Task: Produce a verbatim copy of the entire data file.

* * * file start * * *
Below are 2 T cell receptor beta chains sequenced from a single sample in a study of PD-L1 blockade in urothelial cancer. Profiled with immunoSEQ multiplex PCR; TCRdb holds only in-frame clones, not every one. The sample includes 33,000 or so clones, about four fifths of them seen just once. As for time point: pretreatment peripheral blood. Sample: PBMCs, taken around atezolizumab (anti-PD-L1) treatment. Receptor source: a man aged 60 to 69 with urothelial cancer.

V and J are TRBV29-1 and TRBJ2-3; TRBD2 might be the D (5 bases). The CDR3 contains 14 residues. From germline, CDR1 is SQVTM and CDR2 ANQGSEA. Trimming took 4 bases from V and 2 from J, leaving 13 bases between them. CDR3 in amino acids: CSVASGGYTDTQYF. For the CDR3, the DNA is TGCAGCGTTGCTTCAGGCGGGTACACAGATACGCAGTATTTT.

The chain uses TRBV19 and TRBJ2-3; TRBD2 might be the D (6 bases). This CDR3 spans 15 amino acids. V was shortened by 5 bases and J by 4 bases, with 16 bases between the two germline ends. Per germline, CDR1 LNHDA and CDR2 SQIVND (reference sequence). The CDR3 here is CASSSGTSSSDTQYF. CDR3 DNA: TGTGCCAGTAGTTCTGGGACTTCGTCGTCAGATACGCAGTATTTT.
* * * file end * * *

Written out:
Below are 2 T cell receptor beta chains sequenced from a single sample in a study of PD-L1 blockade in urothelial cancer. Profiled with immunoSEQ multiplex PCR; TCRdb holds only in-frame clones, not every one. The sample includes 33,000 or so clones, about four fifths of them seen just once. As for time point: pretreatment peripheral blood. Sample: PBMCs, taken around atezolizumab (anti-PD-L1) treatment. Receptor source: a man aged 60 to 69 with urothelial cancer.

V and J are TRBV29-1 and TRBJ2-3; TRBD2 might be the D (5 bases). The CDR3 contains 14 residues. From germline, CDR1 is SQVTM and CDR2 ANQGSEA. Trimming took 4 bases from V and 2 from J, leaving 13 bases between them. CDR3 in amino acids: CSVASGGYTDTQYF. For the CDR3, the DNA is TGCAGCGTTGCTTCAGGCGGGTACACAGATACGCAGTATTTT.

The chain uses TRBV19 and TRBJ2-3; TRBD2 might be the D (6 bases). This CDR3 spans 15 amino acids. V was shortened by 5 bases and J by 4 bases, with 16 bases between the two germline ends. Per germline, CDR1 LNHDA and CDR2 SQIVND (reference sequence). The CDR3 here is CASSSGTSSSDTQYF. CDR3 DNA: TGTGCCAGTAGTTCTGGGACTTCGTCGTCAGATACGCAGTATTTT.